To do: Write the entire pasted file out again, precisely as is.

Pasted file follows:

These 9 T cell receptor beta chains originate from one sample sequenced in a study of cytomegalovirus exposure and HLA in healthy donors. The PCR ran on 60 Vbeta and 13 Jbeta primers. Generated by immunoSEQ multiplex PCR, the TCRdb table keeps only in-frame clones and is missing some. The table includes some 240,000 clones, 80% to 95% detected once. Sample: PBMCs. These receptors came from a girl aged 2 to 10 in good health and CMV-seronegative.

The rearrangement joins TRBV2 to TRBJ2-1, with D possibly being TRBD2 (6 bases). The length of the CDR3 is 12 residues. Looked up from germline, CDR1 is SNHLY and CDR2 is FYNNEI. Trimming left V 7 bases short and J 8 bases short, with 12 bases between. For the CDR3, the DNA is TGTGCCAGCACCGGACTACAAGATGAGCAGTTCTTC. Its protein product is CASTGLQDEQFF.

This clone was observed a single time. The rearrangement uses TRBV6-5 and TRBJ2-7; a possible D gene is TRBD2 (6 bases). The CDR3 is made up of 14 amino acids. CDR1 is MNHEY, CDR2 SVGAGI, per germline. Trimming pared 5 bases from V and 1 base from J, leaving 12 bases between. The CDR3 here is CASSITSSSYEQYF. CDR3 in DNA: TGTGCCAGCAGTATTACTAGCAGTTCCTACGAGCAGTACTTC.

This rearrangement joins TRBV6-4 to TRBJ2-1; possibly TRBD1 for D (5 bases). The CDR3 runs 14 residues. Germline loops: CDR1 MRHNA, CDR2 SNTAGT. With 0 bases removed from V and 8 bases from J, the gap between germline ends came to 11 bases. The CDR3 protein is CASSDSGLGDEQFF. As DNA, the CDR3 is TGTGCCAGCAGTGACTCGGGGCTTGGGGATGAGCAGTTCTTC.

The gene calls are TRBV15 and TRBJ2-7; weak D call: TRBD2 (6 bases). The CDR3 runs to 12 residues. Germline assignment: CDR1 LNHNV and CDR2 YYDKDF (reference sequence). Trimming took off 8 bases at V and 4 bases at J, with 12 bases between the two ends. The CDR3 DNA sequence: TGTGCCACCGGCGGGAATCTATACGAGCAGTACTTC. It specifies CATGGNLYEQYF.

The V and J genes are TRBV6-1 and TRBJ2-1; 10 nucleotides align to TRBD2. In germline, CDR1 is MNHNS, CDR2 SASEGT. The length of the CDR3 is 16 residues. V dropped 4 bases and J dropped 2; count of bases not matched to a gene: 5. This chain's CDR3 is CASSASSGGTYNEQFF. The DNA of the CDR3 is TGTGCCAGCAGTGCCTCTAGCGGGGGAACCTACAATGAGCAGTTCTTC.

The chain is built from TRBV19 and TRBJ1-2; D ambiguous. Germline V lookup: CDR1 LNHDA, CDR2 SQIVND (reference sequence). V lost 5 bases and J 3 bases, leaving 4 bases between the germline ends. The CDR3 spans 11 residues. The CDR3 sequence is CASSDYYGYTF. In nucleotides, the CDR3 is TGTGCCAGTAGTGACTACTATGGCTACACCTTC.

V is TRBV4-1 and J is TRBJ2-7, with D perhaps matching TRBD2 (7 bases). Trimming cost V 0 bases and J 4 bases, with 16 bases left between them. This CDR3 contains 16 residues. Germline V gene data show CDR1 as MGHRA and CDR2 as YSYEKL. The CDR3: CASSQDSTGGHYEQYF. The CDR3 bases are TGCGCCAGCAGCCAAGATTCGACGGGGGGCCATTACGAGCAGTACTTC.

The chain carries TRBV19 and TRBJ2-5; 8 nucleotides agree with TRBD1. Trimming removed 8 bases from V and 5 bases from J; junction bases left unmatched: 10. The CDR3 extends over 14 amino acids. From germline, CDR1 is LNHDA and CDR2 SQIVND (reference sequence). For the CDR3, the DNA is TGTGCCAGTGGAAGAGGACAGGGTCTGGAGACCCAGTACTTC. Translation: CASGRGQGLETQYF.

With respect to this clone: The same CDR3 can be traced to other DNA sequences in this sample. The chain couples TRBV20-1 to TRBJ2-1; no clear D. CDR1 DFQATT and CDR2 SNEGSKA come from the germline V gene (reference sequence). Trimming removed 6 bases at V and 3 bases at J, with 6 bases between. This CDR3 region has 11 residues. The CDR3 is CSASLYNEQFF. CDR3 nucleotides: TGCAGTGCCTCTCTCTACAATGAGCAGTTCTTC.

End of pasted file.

These 9 T cell receptor beta chains originate from one sample sequenced in a study of cytomegalovirus exposure and HLA in healthy donors. The PCR ran on 60 Vbeta and 13 Jbeta primers. Generated by immunoSEQ multiplex PCR, the TCRdb table keeps only in-frame clones and is missing some. The table includes some 240,000 clones, 80% to 95% detected once. Sample: PBMCs. These receptors came from a girl aged 2 to 10 in good health and CMV-seronegative.

The rearrangement joins TRBV2 to TRBJ2-1, with D possibly being TRBD2 (6 bases). The length of the CDR3 is 12 residues. Looked up from germline, CDR1 is SNHLY and CDR2 is FYNNEI. Trimming left V 7 bases short and J 8 bases short, with 12 bases between. For the CDR3, the DNA is TGTGCCAGCACCGGACTACAAGATGAGCAGTTCTTC. Its protein product is CASTGLQDEQFF.

This clone was observed a single time. The rearrangement uses TRBV6-5 and TRBJ2-7; a possible D gene is TRBD2 (6 bases). The CDR3 is made up of 14 amino acids. CDR1 is MNHEY, CDR2 SVGAGI, per germline. Trimming pared 5 bases from V and 1 base from J, leaving 12 bases between. The CDR3 here is CASSITSSSYEQYF. CDR3 in DNA: TGTGCCAGCAGTATTACTAGCAGTTCCTACGAGCAGTACTTC.

This rearrangement joins TRBV6-4 to TRBJ2-1; possibly TRBD1 for D (5 bases). The CDR3 runs 14 residues. Germline loops: CDR1 MRHNA, CDR2 SNTAGT. With 0 bases removed from V and 8 bases from J, the gap between germline ends came to 11 bases. The CDR3 protein is CASSDSGLGDEQFF. As DNA, the CDR3 is TGTGCCAGCAGTGACTCGGGGCTTGGGGATGAGCAGTTCTTC.

The gene calls are TRBV15 and TRBJ2-7; weak D call: TRBD2 (6 bases). The CDR3 runs to 12 residues. Germline assignment: CDR1 LNHNV and CDR2 YYDKDF (reference sequence). Trimming took off 8 bases at V and 4 bases at J, with 12 bases between the two ends. The CDR3 DNA sequence: TGTGCCACCGGCGGGAATCTATACGAGCAGTACTTC. It specifies CATGGNLYEQYF.

The V and J genes are TRBV6-1 and TRBJ2-1; 10 nucleotides align to TRBD2. In germline, CDR1 is MNHNS, CDR2 SASEGT. The length of the CDR3 is 16 residues. V dropped 4 bases and J dropped 2; count of bases not matched to a gene: 5. This chain's CDR3 is CASSASSGGTYNEQFF. The DNA of the CDR3 is TGTGCCAGCAGTGCCTCTAGCGGGGGAACCTACAATGAGCAGTTCTTC.

The chain is built from TRBV19 and TRBJ1-2; D ambiguous. Germline V lookup: CDR1 LNHDA, CDR2 SQIVND (reference sequence). V lost 5 bases and J 3 bases, leaving 4 bases between the germline ends. The CDR3 spans 11 residues. The CDR3 sequence is CASSDYYGYTF. In nucleotides, the CDR3 is TGTGCCAGTAGTGACTACTATGGCTACACCTTC.

V is TRBV4-1 and J is TRBJ2-7, with D perhaps matching TRBD2 (7 bases). Trimming cost V 0 bases and J 4 bases, with 16 bases left between them. This CDR3 contains 16 residues. Germline V gene data show CDR1 as MGHRA and CDR2 as YSYEKL. The CDR3: CASSQDSTGGHYEQYF. The CDR3 bases are TGCGCCAGCAGCCAAGATTCGACGGGGGGCCATTACGAGCAGTACTTC.

The chain carries TRBV19 and TRBJ2-5; 8 nucleotides agree with TRBD1. Trimming removed 8 bases from V and 5 bases from J; junction bases left unmatched: 10. The CDR3 extends over 14 amino acids. From germline, CDR1 is LNHDA and CDR2 SQIVND (reference sequence). For the CDR3, the DNA is TGTGCCAGTGGAAGAGGACAGGGTCTGGAGACCCAGTACTTC. Translation: CASGRGQGLETQYF.

With respect to this clone: The same CDR3 can be traced to other DNA sequences in this sample. The chain couples TRBV20-1 to TRBJ2-1; no clear D. CDR1 DFQATT and CDR2 SNEGSKA come from the germline V gene (reference sequence). Trimming removed 6 bases at V and 3 bases at J, with 6 bases between. This CDR3 region has 11 residues. The CDR3 is CSASLYNEQFF. CDR3 nucleotides: TGCAGTGCCTCTCTCTACAATGAGCAGTTCTTC.